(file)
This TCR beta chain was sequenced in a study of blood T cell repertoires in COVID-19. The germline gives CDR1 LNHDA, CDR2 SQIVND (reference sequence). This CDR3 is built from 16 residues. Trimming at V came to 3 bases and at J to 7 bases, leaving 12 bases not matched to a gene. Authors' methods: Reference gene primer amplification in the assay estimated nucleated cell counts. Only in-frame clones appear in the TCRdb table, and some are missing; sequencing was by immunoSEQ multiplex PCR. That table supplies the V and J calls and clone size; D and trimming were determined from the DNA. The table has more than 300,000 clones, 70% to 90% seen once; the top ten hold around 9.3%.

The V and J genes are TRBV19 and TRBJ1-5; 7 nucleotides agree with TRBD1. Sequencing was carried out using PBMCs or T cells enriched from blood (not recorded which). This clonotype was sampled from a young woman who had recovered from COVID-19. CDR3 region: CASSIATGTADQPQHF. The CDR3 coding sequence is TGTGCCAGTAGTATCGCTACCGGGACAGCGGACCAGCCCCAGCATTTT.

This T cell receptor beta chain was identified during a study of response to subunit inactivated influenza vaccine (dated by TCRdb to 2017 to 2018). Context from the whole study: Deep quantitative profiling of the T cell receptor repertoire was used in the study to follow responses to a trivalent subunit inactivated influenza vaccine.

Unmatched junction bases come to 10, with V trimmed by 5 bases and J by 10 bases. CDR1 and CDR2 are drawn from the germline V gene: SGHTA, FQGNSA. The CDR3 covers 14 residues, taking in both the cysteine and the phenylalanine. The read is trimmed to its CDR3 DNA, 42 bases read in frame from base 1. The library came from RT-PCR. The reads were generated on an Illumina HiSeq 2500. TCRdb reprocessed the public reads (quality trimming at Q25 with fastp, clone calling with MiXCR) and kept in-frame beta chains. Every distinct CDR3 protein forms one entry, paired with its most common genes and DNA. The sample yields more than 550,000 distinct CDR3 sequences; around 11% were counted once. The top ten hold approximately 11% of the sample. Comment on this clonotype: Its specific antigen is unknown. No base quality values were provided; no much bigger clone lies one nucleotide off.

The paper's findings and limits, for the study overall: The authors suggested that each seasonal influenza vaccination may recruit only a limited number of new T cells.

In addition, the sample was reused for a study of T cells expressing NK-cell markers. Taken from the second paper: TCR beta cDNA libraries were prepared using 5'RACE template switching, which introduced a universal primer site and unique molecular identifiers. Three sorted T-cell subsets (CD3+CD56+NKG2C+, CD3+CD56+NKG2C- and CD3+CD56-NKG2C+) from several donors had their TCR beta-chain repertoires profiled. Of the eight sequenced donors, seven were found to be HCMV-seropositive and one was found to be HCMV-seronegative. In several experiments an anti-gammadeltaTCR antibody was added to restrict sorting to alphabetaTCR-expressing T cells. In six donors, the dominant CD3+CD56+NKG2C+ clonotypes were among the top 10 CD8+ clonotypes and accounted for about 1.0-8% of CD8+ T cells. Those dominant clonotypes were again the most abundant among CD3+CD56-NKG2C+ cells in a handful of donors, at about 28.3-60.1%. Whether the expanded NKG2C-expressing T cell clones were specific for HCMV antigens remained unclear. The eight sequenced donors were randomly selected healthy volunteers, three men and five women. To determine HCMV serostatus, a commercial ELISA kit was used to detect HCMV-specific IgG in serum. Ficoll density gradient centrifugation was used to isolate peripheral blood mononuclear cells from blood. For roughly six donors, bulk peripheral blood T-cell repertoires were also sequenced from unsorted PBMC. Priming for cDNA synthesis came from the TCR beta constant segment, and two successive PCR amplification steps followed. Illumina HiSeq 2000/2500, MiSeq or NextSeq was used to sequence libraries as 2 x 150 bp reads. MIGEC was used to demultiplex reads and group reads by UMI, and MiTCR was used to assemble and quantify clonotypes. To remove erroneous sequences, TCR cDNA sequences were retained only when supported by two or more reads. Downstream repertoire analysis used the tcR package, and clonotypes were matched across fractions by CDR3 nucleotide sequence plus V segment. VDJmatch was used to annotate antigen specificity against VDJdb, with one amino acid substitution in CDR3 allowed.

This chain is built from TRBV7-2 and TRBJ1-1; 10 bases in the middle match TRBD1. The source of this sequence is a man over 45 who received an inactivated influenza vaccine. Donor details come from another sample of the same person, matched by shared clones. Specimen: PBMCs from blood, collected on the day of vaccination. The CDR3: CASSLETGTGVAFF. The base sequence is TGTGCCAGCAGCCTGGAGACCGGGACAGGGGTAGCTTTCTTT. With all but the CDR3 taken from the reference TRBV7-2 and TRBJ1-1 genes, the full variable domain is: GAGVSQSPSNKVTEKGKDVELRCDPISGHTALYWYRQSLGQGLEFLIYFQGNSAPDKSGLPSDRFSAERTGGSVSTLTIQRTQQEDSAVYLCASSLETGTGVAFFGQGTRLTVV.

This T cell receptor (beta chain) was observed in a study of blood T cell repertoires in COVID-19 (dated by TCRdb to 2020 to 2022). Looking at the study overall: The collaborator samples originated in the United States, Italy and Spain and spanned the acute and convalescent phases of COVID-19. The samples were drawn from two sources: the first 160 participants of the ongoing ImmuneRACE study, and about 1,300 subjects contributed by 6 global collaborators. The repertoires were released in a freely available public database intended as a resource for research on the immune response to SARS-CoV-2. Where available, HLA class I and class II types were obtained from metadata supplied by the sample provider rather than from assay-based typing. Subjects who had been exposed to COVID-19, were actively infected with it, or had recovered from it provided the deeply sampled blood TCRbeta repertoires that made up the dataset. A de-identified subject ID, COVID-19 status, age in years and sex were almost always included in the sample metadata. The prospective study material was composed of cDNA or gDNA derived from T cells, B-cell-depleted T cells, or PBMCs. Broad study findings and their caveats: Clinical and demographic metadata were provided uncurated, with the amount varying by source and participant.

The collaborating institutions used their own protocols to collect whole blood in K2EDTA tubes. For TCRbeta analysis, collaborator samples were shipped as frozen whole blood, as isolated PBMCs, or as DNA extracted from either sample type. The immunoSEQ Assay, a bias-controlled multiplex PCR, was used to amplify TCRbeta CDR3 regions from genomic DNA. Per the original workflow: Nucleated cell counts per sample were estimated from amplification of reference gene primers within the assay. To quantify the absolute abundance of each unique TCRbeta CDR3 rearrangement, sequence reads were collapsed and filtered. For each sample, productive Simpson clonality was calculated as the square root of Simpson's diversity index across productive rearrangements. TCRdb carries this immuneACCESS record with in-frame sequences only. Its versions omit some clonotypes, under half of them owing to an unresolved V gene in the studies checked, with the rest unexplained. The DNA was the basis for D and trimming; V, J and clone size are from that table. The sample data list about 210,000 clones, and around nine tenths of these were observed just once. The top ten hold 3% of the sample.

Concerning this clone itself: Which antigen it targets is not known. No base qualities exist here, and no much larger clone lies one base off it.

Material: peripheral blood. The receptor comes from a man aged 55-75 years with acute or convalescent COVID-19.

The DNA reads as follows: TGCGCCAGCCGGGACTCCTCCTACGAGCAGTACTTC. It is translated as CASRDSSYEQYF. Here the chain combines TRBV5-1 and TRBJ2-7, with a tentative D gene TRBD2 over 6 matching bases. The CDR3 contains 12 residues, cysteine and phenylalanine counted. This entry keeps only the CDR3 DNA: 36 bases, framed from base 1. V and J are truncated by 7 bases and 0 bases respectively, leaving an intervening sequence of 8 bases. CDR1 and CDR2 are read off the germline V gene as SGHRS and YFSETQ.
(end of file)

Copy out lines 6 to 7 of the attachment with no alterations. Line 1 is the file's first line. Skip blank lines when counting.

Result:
In addition, the sample was reused for a study of T cells expressing NK-cell markers. Taken from the second paper: TCR beta cDNA libraries were prepared using 5'RACE template switching, which introduced a universal primer site and unique molecular identifiers. Three sorted T-cell subsets (CD3+CD56+NKG2C+, CD3+CD56+NKG2C- and CD3+CD56-NKG2C+) from several donors had their TCR beta-chain repertoires profiled. Of the eight sequenced donors, seven were found to be HCMV-seropositive and one was found to be HCMV-seronegative. In several experiments an anti-gammadeltaTCR antibody was added to restrict sorting to alphabetaTCR-expressing T cells. In six donors, the dominant CD3+CD56+NKG2C+ clonotypes were among the top 10 CD8+ clonotypes and accounted for about 1.0-8% of CD8+ T cells. Those dominant clonotypes were again the most abundant among CD3+CD56-NKG2C+ cells in a handful of donors, at about 28.3-60.1%. Whether the expanded NKG2C-expressing T cell clones were specific for HCMV antigens remained unclear. The eight sequenced donors were randomly selected healthy volunteers, three men and five women. To determine HCMV serostatus, a commercial ELISA kit was used to detect HCMV-specific IgG in serum. Ficoll density gradient centrifugation was used to isolate peripheral blood mononuclear cells from blood. For roughly six donors, bulk peripheral blood T-cell repertoires were also sequenced from unsorted PBMC. Priming for cDNA synthesis came from the TCR beta constant segment, and two successive PCR amplification steps followed. Illumina HiSeq 2000/2500, MiSeq or NextSeq was used to sequence libraries as 2 x 150 bp reads. MIGEC was used to demultiplex reads and group reads by UMI, and MiTCR was used to assemble and quantify clonotypes. To remove erroneous sequences, TCR cDNA sequences were retained only when supported by two or more reads. Downstream repertoire analysis used the tcR package, and clonotypes were matched across fractions by CDR3 nucleotide sequence plus V segment. VDJmatch was used to annotate antigen specificity against VDJdb, with one amino acid substitution in CDR3 allowed.

This chain is built from TRBV7-2 and TRBJ1-1; 10 bases in the middle match TRBD1. The source of this sequence is a man over 45 who received an inactivated influenza vaccine. Donor details come from another sample of the same person, matched by shared clones. Specimen: PBMCs from blood, collected on the day of vaccination. The CDR3: CASSLETGTGVAFF. The base sequence is TGTGCCAGCAGCCTGGAGACCGGGACAGGGGTAGCTTTCTTT. With all but the CDR3 taken from the reference TRBV7-2 and TRBJ1-1 genes, the full variable domain is: GAGVSQSPSNKVTEKGKDVELRCDPISGHTALYWYRQSLGQGLEFLIYFQGNSAPDKSGLPSDRFSAERTGGSVSTLTIQRTQQEDSAVYLCASSLETGTGVAFFGQGTRLTVV.